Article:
In the first part of this article series, we looked at the optimal time of day and the best weather to photograph flowers. Now, let’s discover additional tips on how to enhance your flower photography skills, including ways to backlight your flowers, shoot from different angles and how to create the best background.
Photo by James Jordan.
(Click on any image for a larger view)
Try Backlighting the Flower
Flower Photography Mistake #2: You take pictures of flowers with total disregard to lighting.
You see a flower. You think the flower is pretty. You take a picture of the flower. End of story.
Sound familiar? If it does, I bet you are often unhappy with the results of your photos. Lighting is one of the most important aspects to photography, and flower photography is no exception.
The next time you find yourself wanting a great picture of a flower, but the sun is high, try positioning yourself so that the sun is directly behind the flower. This approach can result in a whole new view of the flower; details, textures and colors can all be enhanced by following this technique.
Photo by aussiegall.
Shoot from Different Angles
Flower Photography Mistake #3: You always take pictures of flowers head-on.
Though flower photos can turn out okay when composed directly in front of the camera, taking flower pictures can become a lot more interesting if you get down and dirty and shoot from different angles or perspectives.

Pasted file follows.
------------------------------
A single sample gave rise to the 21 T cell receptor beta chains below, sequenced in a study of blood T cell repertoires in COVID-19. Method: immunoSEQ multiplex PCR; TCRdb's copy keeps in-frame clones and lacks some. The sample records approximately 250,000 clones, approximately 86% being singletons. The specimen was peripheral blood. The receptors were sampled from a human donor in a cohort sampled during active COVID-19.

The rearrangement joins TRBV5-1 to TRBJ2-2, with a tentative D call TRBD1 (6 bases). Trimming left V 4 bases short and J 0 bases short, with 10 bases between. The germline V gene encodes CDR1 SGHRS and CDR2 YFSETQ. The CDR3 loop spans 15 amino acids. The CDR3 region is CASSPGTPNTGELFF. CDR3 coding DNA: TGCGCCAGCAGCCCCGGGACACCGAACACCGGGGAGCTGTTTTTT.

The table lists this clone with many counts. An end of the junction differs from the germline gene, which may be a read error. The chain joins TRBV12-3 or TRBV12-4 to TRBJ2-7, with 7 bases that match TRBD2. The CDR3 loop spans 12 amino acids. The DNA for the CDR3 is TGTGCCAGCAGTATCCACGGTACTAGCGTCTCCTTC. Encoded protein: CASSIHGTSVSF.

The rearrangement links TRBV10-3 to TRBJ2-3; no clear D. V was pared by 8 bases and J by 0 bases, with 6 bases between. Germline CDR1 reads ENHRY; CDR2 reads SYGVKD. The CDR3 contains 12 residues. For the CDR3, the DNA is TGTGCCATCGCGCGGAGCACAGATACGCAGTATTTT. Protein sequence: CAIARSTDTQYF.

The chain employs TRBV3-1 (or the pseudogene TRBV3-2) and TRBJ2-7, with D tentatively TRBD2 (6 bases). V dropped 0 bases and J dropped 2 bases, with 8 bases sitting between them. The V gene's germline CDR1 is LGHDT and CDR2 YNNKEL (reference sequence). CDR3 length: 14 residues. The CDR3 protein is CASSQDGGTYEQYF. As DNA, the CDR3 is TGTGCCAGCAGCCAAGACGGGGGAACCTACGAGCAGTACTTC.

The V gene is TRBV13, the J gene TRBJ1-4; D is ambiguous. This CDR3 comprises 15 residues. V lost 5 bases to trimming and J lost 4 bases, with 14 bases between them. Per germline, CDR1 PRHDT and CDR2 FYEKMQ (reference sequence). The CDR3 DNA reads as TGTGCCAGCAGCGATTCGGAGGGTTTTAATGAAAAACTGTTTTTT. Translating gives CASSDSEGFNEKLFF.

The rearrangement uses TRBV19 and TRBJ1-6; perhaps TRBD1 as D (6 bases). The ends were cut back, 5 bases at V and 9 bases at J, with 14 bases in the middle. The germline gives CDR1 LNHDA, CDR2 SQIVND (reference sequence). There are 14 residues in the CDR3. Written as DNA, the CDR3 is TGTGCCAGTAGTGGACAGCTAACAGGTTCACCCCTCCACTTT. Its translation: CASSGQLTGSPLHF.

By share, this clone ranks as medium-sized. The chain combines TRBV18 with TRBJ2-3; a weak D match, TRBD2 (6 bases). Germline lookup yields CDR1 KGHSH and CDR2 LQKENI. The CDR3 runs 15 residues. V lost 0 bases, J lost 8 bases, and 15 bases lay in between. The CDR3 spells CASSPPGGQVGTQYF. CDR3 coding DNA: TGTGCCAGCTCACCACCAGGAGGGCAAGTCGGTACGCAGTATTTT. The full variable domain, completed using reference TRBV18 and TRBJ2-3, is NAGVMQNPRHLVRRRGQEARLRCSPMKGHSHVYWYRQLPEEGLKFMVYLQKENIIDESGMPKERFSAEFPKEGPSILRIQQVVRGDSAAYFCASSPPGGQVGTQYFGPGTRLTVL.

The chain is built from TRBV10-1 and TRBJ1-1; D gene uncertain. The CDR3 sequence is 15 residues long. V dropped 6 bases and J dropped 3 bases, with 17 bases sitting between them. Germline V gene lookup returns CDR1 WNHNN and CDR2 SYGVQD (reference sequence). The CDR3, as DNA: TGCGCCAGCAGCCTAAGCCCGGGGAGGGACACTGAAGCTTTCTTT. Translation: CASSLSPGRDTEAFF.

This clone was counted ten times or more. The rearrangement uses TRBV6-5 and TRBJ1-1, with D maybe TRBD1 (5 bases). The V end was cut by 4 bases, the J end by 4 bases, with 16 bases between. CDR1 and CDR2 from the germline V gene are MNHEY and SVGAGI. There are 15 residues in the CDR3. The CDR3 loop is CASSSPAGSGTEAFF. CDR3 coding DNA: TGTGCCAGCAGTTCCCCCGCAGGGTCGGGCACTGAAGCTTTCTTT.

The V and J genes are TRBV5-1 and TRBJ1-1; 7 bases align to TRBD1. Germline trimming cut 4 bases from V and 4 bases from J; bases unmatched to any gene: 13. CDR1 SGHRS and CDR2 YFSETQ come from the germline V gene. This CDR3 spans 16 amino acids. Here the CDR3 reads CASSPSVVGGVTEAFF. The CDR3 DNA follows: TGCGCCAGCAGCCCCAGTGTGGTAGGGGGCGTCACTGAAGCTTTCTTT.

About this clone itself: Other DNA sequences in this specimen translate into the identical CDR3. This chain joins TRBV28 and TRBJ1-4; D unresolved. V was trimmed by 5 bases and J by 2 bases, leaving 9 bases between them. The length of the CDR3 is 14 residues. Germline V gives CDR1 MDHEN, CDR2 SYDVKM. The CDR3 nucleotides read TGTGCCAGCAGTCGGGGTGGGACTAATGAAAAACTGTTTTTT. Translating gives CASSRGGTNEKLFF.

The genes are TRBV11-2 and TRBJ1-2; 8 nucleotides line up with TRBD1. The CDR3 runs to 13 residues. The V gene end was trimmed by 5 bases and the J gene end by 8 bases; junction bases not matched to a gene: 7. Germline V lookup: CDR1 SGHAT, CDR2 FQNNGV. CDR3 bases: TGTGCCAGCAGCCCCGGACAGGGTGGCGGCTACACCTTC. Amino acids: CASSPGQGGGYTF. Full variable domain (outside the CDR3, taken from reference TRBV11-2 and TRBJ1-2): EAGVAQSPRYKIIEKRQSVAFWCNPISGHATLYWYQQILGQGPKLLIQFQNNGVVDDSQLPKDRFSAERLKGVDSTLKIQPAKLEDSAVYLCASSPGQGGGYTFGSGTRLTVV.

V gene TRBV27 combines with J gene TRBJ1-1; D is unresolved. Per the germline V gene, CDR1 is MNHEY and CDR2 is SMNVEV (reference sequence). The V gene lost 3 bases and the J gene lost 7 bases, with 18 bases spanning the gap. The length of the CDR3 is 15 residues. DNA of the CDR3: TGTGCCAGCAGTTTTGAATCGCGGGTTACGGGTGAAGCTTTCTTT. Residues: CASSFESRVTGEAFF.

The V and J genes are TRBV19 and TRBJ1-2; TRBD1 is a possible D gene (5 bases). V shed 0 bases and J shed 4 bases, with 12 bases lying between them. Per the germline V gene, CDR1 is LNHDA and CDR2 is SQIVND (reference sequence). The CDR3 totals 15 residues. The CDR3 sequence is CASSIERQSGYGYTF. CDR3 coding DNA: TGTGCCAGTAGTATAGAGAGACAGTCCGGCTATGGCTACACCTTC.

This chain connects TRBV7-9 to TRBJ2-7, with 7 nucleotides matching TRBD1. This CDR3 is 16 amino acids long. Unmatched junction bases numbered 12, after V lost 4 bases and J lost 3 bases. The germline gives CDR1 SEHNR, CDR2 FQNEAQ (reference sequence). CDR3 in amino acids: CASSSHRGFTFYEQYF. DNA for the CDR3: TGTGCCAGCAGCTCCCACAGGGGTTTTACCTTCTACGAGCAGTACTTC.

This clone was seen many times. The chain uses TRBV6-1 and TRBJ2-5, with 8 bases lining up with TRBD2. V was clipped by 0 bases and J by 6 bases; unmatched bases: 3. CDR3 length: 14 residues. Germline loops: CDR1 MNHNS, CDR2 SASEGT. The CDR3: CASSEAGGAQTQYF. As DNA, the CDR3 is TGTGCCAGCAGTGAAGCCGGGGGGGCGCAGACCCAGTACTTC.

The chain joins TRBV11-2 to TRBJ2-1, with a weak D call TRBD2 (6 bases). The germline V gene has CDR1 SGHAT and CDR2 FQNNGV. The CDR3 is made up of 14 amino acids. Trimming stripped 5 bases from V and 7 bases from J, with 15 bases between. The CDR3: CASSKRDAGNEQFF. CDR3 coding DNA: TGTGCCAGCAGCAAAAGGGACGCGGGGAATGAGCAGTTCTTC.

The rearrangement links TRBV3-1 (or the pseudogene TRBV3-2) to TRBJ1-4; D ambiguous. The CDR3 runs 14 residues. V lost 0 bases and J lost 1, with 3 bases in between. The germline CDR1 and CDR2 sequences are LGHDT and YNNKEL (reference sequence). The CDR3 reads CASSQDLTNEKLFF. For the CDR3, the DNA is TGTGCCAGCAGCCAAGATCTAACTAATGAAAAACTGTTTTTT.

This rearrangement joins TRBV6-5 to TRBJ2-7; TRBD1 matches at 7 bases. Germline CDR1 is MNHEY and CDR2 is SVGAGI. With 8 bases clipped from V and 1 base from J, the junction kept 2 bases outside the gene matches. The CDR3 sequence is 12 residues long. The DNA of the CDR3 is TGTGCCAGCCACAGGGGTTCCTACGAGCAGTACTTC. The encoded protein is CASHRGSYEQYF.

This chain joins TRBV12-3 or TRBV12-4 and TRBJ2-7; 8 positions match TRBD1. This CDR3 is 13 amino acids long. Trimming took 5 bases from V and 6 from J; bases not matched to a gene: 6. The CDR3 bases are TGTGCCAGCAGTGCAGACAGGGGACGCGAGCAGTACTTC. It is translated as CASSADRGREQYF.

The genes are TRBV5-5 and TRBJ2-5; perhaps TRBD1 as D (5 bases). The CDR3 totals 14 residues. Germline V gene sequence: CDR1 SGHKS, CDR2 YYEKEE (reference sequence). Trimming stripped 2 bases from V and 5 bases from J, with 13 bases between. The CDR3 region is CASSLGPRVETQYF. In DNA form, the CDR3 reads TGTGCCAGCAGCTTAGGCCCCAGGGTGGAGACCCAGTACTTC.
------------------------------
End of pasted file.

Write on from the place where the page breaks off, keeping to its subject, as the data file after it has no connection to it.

Photo by Daxis.
The Background Should be Simple
Flower Photography Mistake #4: You take pictures of flowers without considering what’s in the background.
With flower photography, it’s quite obvious what the subject is. Having a cluttered background will distract the eye away from the flower. Two ways you can eliminate a busy background are by controlling the depth of field or by filling your frame by shooting close-up or with your digital camera’s macro mode. We’ll take a closer look at each of these techniques in a moment.
Another way to create a simply background for your flower photos is by placing a backdrop behind the flower. You can use nearly anything for a backdrop; a piece of cardboard; construction paper; t-shirt; a painted piece of plywood; pillow case; or even the blue sky – your only limitation is your imagination. Because the purpose of your backdrop is to eliminate distracting background objects, make sure that whatever you’re using doesn’t defeat the whole point. Dark colored backdrops, especially black, work well with flower photos. Creating a backdrop that contrasts with the color of the flower is also a great technique. If you’re feeling crafty, learn how to make a professional looking backdrop for $20 with this tutorial.
While we’re on the subject of distractions, keep in mind that it’s also okay to clean up a little. If the flower has distracting elements on it, like twigs or dirt, gently brush them off for a better photo.
Please continue on to part 3, where you will learn how to create depth of field in your flower photos and how to shoot close-up and macro images. Discover the benefits of these techniques, in addition to introducing additional elements to your flower photos.
This post is part of the series: Flower Photography Tips, Tricks & Mistakes
- When is the Best Time to Photograph Flowers?
- The Best Lighting, Perspective & Backgrounds for Flower Photography
- Flower Photography Tips – Depth of Field, Macro & Bugs!
- Flower Photography Inspiration & Creative Ways to Show Off Your Photos